Nintendo E3 2017: Mario + Rabbids: Kingdom Battle Is More Like XCOM Than You'd Expect

When a Mario and Rabbids crossover game for Nintendo Switch leaked last month, I didn't think much of it. It looked pretty absurd, from the selfie-taking Rabbid dressed as Peach to Mario wielding a massive gun. But when Ubisoft and Nintendo showed gameplay of Mario + Rabbids: Kingdom Battle for the first time at Ubisoft's press conference, I was intrigued. And after I went hands-on with a short demo for the game, I realized that Kingdom Battle might actually turn out to be a really great turn-based strategy game.

This is not a watered-down XCOM; in spite of its cute art style and the inclusion of Rabbids, Kingdom Battle has a surprising amount of depth. Its battle mechanics are way more like XCOM than I expected, and fights challenge you to keep track of your team members and all of the enemies on a battlefield.

When you enter a battle, you're greeted by a field filled with walls and obstacles. Much like in XCOM, managing your team members and making sure they're in cover at all times is of vital importance. Several times during my demo, I positioned one of my characters dangerously out in the open in order to take a clear shot at an enemy. And every time I did, the opposing Rabbids took advantage of this and easily did a lot of damage.

But you have a huge range of motion in battle to help you flank enemies. Characters are able to move around about a quarter of the battlefield during a turn, and this can be extended even further by being catapulted into the air by one of your teammates. This emphasis on mobility caused me to play aggressively; instead of sitting back and waiting patiently for the perfect time to strike, I knew that the enemies could just as easily flank me. As a result, I made sure to move as far and as deliberately as possible with every character on every turn to be able to both attack and return to cover somewhere on the battlefield.

Although I only saw a few of these battlefields, they got progressively more complicated as I went through the demo. The earliest one was a straightforward arena with only a few walls scattered across it. The final map, however, had a large range of different environmental features. A handful of blocks would either explode or send a large ball careening across the level if you shot them; pipes let you or enemies traverse across the level further than you otherwise could; and two raised platforms housed Rabbids that would take potshots at your characters from their vantage point.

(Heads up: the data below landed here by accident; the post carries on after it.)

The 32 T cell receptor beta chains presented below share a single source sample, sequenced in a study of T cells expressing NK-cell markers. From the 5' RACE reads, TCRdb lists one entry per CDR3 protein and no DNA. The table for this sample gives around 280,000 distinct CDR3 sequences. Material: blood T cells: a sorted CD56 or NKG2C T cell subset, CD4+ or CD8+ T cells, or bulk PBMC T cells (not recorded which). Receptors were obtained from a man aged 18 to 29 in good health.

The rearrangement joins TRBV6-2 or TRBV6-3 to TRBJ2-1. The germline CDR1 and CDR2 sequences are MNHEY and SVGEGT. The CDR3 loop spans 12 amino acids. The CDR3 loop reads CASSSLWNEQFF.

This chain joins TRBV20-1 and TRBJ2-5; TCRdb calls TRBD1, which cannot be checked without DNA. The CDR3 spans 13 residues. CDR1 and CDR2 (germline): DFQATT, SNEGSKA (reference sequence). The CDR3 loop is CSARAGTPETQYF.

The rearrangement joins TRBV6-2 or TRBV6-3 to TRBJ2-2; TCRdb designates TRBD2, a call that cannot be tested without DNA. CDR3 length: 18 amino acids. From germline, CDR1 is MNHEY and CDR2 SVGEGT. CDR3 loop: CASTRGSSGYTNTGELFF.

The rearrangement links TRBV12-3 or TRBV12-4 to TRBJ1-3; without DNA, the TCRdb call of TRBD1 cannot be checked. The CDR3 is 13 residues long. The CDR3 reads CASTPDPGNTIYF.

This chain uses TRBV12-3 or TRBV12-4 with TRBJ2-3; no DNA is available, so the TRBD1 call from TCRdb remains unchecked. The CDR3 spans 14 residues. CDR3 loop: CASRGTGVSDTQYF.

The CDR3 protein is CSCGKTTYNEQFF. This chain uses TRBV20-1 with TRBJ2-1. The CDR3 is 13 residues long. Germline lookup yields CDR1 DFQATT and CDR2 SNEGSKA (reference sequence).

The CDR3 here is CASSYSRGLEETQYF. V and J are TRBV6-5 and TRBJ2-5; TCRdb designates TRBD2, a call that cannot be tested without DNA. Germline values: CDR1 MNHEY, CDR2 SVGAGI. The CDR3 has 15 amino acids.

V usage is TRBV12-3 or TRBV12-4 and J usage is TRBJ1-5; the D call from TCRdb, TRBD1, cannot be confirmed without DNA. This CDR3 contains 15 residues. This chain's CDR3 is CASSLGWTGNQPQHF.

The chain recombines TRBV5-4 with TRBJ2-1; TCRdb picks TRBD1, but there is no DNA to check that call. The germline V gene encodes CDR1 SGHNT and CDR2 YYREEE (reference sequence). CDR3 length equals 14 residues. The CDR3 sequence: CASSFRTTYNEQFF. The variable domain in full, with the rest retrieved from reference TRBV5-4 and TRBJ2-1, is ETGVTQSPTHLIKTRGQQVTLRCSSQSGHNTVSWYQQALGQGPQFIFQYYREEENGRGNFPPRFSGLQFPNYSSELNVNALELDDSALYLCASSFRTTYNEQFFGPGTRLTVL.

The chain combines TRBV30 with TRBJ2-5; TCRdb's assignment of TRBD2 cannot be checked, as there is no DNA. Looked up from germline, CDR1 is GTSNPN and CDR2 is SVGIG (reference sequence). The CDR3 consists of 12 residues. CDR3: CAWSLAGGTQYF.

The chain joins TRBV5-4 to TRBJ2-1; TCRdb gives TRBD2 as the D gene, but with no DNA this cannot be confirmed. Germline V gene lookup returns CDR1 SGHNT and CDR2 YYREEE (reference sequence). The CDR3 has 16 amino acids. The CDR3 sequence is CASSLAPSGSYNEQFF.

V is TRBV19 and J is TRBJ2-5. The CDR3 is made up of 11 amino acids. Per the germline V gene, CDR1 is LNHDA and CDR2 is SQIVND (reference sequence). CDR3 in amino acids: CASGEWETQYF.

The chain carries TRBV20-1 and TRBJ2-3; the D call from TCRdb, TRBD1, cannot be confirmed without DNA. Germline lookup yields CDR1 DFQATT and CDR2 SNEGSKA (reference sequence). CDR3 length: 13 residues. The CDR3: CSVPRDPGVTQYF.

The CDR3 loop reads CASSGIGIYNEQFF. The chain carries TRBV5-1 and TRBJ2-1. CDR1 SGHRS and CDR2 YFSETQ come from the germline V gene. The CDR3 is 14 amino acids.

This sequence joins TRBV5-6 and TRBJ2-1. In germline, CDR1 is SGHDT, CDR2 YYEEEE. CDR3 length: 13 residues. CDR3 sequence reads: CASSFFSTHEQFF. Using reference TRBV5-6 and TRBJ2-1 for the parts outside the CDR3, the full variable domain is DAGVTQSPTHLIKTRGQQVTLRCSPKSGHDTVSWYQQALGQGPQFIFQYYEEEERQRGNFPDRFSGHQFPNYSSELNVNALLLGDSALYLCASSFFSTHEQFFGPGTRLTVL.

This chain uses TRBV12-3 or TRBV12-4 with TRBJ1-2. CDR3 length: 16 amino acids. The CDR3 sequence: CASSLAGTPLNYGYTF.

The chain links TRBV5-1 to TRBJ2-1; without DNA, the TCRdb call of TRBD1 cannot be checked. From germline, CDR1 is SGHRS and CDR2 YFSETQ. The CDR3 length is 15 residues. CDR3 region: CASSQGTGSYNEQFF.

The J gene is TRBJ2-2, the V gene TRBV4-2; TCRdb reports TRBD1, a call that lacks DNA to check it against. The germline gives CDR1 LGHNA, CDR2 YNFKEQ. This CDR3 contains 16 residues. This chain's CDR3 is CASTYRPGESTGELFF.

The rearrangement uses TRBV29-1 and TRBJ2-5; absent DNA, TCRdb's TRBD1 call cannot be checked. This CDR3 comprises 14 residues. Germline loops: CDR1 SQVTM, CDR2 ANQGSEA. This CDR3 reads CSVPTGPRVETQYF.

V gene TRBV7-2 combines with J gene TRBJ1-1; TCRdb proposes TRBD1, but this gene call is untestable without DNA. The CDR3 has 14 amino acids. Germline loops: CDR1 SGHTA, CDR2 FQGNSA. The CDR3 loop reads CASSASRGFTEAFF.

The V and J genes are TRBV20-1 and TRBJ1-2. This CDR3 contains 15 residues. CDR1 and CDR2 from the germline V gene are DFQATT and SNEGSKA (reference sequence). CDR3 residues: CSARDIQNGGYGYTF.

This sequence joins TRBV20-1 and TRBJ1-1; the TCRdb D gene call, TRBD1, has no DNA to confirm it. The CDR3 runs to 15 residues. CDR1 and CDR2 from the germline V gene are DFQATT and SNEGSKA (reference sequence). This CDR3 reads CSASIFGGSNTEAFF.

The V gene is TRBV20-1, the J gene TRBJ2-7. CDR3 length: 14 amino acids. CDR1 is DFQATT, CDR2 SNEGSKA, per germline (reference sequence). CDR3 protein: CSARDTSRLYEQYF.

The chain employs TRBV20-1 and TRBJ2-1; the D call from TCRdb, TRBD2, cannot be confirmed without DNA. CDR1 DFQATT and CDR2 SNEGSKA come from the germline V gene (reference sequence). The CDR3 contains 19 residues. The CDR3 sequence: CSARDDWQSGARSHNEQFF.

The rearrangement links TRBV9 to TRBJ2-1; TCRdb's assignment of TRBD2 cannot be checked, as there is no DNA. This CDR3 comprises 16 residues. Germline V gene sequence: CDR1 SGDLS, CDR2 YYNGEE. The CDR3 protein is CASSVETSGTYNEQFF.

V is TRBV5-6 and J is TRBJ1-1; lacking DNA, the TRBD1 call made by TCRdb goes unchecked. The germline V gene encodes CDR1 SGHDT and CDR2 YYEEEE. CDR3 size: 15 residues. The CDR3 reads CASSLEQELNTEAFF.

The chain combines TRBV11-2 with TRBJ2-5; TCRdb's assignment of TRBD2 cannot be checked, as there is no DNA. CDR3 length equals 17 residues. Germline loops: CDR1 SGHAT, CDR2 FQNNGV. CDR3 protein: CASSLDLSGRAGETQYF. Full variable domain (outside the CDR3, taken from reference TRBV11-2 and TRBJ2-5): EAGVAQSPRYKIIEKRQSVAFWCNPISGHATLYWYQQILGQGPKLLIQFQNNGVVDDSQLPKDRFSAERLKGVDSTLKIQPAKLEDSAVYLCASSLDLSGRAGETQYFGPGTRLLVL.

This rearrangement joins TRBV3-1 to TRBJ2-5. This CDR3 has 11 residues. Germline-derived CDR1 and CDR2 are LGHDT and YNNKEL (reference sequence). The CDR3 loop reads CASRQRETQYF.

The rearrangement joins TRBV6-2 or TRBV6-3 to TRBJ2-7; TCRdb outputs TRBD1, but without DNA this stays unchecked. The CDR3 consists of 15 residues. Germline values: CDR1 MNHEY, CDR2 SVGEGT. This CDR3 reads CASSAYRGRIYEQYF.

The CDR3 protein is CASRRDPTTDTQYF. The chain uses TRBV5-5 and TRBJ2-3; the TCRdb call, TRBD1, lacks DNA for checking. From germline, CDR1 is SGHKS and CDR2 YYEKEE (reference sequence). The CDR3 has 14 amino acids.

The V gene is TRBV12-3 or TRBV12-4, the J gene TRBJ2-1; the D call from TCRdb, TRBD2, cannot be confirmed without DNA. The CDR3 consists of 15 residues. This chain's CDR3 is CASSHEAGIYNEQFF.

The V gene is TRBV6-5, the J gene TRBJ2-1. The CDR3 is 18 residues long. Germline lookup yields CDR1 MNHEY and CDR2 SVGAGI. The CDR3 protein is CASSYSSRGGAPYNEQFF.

On this last battlefield, I also faced down what is one of the stranger bosses ever to appear in a Nintendo game: a Piranha Plant-Rabbid hybrid that could shoot fireballs and move across a huge swath of the battlefield. Alongside this hybrid creature, four Rabbids provided support. It was an intense battle in which I was forced to sacrifice two of my three characters to beat the Piranha Plant. My Luigi-outfitted Rabbid, with his special ability that creates a resistance to most attacks for a turn, was able to outlast the boss.

This battle only lasted about six or seven minutes, but it was involved and exciting. It was certainly not an easy battle to complete, and I had to use every special ability and aggressively attack at every chance I had to defeat the boss. It felt like a faster but no less high-stakes XCOM battle. This comparison extends even down to an overwatch-like ability that the characters have: at one point, as a Rabbid ran across his sightline, Mario sniped it automatically even though it wasn't my turn.

And these fights are only one part of the game. Outside of battle, you explore a world with Mario and his Rabbid companions that looks similar to the vibrant, lively world of Super Mario 64 or other 3D Mario games. It will seem extremely familiar to Mario fans, except for the addition of Rabbids roaming around it. At one point during my demo, I even had to complete an environmental puzzle and find eight red coins. Collecting all of the coins unlocked a chest which contained a new, more powerful weapon for Mario. Finding better gear is essential, as you'll encounter stronger enemies and more difficult battlegrounds.

Although I only got to use Mario and the Luigi and Peach Rabbids, the game's stage demo made it look like there'll be other Mario characters and Rabbids to play with. In addition, at the end of my demo, a short cinematic teased that Bowser Jr. will be an enemy you'll have to confront.

As I completed the final fight with the Piranha Plant, I remained pleasantly surprised at the game that Kingdom Battle is shaping up to be. A Mario and Rabbids crossover seems like a bizarre idea on face, but Ubisoft has--at least at this early stage--put together a title that's both entertaining and involved, an XCOM-like Mario game that you can take on the go. That's enough to get me excited, and to keep me looking forward to seeing more of the game when it launches on August 29.



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